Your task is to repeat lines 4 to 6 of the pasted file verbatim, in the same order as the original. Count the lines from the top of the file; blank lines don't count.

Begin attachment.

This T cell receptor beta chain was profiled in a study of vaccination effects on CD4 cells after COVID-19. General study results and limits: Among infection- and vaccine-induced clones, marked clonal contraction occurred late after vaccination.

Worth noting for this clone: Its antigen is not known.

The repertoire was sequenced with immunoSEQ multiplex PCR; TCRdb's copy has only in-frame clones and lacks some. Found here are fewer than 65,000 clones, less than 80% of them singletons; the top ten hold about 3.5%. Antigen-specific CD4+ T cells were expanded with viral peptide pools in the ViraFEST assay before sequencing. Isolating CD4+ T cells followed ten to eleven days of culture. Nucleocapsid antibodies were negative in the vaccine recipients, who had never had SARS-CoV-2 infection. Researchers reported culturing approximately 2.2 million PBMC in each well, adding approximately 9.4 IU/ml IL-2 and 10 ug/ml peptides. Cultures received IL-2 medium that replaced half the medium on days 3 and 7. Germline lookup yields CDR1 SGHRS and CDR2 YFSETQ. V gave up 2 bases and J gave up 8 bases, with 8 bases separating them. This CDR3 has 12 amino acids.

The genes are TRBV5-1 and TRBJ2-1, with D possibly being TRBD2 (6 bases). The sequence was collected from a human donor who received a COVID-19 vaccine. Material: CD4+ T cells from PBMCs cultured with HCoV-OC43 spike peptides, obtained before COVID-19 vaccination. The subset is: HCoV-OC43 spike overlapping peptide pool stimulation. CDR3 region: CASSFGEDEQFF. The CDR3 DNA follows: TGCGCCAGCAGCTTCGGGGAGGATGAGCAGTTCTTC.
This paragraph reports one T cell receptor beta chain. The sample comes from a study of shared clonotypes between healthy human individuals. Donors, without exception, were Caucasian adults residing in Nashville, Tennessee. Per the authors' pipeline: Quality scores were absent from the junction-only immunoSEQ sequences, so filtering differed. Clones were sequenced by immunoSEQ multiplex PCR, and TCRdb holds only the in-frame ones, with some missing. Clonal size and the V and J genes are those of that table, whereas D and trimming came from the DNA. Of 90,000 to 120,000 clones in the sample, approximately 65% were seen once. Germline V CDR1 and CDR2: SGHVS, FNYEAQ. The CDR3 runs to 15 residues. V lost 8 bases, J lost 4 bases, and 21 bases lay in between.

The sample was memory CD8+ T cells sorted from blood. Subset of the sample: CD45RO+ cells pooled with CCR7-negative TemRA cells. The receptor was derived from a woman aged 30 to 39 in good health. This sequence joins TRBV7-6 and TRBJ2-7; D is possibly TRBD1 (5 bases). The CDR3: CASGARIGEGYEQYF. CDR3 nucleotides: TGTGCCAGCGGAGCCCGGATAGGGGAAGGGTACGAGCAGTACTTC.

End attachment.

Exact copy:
The genes are TRBV5-1 and TRBJ2-1, with D possibly being TRBD2 (6 bases). The sequence was collected from a human donor who received a COVID-19 vaccine. Material: CD4+ T cells from PBMCs cultured with HCoV-OC43 spike peptides, obtained before COVID-19 vaccination. The subset is: HCoV-OC43 spike overlapping peptide pool stimulation. CDR3 region: CASSFGEDEQFF. The CDR3 DNA follows: TGCGCCAGCAGCTTCGGGGAGGATGAGCAGTTCTTC.
This paragraph reports one T cell receptor beta chain. The sample comes from a study of shared clonotypes between healthy human individuals. Donors, without exception, were Caucasian adults residing in Nashville, Tennessee. Per the authors' pipeline: Quality scores were absent from the junction-only immunoSEQ sequences, so filtering differed. Clones were sequenced by immunoSEQ multiplex PCR, and TCRdb holds only the in-frame ones, with some missing. Clonal size and the V and J genes are those of that table, whereas D and trimming came from the DNA. Of 90,000 to 120,000 clones in the sample, approximately 65% were seen once. Germline V CDR1 and CDR2: SGHVS, FNYEAQ. The CDR3 runs to 15 residues. V lost 8 bases, J lost 4 bases, and 21 bases lay in between.

The sample was memory CD8+ T cells sorted from blood. Subset of the sample: CD45RO+ cells pooled with CCR7-negative TemRA cells. The receptor was derived from a woman aged 30 to 39 in good health. This sequence joins TRBV7-6 and TRBJ2-7; D is possibly TRBD1 (5 bases). The CDR3: CASGARIGEGYEQYF. CDR3 nucleotides: TGTGCCAGCGGAGCCCGGATAGGGGAAGGGTACGAGCAGTACTTC.